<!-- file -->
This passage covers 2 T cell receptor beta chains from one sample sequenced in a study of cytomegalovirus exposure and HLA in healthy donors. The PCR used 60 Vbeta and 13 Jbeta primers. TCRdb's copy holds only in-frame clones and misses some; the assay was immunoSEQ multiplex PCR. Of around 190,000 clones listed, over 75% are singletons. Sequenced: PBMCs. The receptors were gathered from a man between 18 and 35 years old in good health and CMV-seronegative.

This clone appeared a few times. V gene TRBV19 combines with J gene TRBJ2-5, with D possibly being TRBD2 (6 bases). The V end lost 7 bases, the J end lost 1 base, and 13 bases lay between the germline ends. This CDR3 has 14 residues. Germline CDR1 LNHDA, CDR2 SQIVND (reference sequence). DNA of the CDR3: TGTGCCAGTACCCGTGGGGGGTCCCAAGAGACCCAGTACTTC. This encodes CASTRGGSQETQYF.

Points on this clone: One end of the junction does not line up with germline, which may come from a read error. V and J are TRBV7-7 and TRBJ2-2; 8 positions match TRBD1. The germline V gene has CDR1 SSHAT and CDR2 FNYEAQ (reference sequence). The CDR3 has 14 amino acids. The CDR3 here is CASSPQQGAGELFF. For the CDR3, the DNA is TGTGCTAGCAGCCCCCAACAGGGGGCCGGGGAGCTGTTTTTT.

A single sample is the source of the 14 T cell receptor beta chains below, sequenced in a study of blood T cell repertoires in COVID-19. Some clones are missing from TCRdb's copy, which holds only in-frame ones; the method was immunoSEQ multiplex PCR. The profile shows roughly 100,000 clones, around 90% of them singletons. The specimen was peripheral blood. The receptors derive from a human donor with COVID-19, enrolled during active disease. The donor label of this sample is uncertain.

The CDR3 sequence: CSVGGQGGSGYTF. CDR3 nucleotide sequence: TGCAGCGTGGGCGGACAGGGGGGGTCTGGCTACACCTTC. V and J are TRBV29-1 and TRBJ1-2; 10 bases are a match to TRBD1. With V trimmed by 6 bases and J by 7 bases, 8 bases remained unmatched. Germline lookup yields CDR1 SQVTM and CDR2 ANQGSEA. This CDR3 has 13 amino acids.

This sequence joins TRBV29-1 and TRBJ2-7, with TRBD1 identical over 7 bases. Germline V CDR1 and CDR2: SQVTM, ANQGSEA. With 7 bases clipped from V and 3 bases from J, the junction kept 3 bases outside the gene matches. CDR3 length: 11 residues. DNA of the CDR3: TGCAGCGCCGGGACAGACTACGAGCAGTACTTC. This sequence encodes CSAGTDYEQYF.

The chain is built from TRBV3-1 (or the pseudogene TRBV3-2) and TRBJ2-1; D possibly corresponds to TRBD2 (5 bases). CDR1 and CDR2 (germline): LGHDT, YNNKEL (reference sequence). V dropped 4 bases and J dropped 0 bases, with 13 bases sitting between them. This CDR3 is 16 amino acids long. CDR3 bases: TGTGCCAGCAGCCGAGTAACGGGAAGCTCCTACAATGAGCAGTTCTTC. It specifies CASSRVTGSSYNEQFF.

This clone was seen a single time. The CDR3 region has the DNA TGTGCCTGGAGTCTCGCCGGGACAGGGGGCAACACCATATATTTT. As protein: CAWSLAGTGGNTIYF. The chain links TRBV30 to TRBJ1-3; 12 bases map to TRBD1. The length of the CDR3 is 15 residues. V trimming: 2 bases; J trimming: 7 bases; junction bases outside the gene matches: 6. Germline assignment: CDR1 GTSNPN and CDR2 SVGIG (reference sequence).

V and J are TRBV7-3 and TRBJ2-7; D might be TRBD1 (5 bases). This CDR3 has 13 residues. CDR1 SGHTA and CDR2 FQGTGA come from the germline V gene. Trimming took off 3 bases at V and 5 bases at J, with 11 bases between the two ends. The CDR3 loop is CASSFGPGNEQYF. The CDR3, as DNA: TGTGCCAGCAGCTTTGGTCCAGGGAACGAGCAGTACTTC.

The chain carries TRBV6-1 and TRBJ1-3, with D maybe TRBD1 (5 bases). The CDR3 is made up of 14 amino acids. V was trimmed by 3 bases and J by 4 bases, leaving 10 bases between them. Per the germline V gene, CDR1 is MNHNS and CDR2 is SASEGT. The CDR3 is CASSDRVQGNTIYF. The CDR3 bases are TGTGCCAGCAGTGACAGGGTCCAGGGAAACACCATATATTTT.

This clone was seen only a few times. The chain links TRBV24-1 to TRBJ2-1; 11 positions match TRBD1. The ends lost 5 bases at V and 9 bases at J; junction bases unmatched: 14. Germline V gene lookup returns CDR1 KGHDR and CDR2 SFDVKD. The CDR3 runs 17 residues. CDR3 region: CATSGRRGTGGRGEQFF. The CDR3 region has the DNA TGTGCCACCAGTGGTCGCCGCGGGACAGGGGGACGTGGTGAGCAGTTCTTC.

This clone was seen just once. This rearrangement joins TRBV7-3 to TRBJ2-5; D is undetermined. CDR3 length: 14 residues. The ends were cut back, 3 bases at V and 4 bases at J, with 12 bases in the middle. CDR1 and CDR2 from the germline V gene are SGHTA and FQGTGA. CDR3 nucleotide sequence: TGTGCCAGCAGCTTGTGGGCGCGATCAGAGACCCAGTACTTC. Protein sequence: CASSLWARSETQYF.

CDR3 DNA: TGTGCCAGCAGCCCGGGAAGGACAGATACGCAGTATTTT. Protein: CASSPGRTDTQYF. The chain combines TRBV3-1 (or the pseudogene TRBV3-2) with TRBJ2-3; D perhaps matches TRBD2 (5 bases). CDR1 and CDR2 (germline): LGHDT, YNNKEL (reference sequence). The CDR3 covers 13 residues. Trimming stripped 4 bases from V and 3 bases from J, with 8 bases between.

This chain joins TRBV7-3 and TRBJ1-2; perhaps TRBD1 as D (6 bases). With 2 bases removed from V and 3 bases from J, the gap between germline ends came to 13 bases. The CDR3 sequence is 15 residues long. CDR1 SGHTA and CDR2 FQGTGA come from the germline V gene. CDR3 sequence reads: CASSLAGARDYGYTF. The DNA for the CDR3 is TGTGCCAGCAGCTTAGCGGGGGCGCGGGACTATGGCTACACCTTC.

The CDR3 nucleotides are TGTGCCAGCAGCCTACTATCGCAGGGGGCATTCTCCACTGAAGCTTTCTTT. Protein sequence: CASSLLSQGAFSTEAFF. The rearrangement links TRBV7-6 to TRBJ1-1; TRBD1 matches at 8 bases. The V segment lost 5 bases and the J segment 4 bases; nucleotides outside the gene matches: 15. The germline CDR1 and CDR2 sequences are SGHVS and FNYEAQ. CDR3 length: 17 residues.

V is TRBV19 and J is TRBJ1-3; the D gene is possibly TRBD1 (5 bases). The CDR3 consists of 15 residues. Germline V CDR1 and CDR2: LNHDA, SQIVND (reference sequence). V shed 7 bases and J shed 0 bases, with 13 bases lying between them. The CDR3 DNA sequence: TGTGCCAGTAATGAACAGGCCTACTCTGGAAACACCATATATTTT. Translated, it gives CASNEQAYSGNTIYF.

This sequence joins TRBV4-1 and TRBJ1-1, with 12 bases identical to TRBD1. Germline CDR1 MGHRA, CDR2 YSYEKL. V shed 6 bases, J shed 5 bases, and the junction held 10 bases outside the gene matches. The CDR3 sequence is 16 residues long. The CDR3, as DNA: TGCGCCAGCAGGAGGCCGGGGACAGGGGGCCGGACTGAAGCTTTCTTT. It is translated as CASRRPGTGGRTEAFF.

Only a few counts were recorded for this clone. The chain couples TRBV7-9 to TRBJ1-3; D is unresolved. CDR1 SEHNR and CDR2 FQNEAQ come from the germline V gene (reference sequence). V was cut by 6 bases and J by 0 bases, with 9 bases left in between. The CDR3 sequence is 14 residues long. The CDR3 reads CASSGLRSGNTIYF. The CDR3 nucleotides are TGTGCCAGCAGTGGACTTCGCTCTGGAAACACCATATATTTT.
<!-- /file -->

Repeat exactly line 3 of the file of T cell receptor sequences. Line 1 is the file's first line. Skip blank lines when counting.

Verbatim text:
Points on this clone: One end of the junction does not line up with germline, which may come from a read error. V and J are TRBV7-7 and TRBJ2-2; 8 positions match TRBD1. The germline V gene has CDR1 SSHAT and CDR2 FNYEAQ (reference sequence). The CDR3 has 14 amino acids. The CDR3 here is CASSPQQGAGELFF. For the CDR3, the DNA is TGTGCTAGCAGCCCCCAACAGGGGGCCGGGGAGCTGTTTTTT.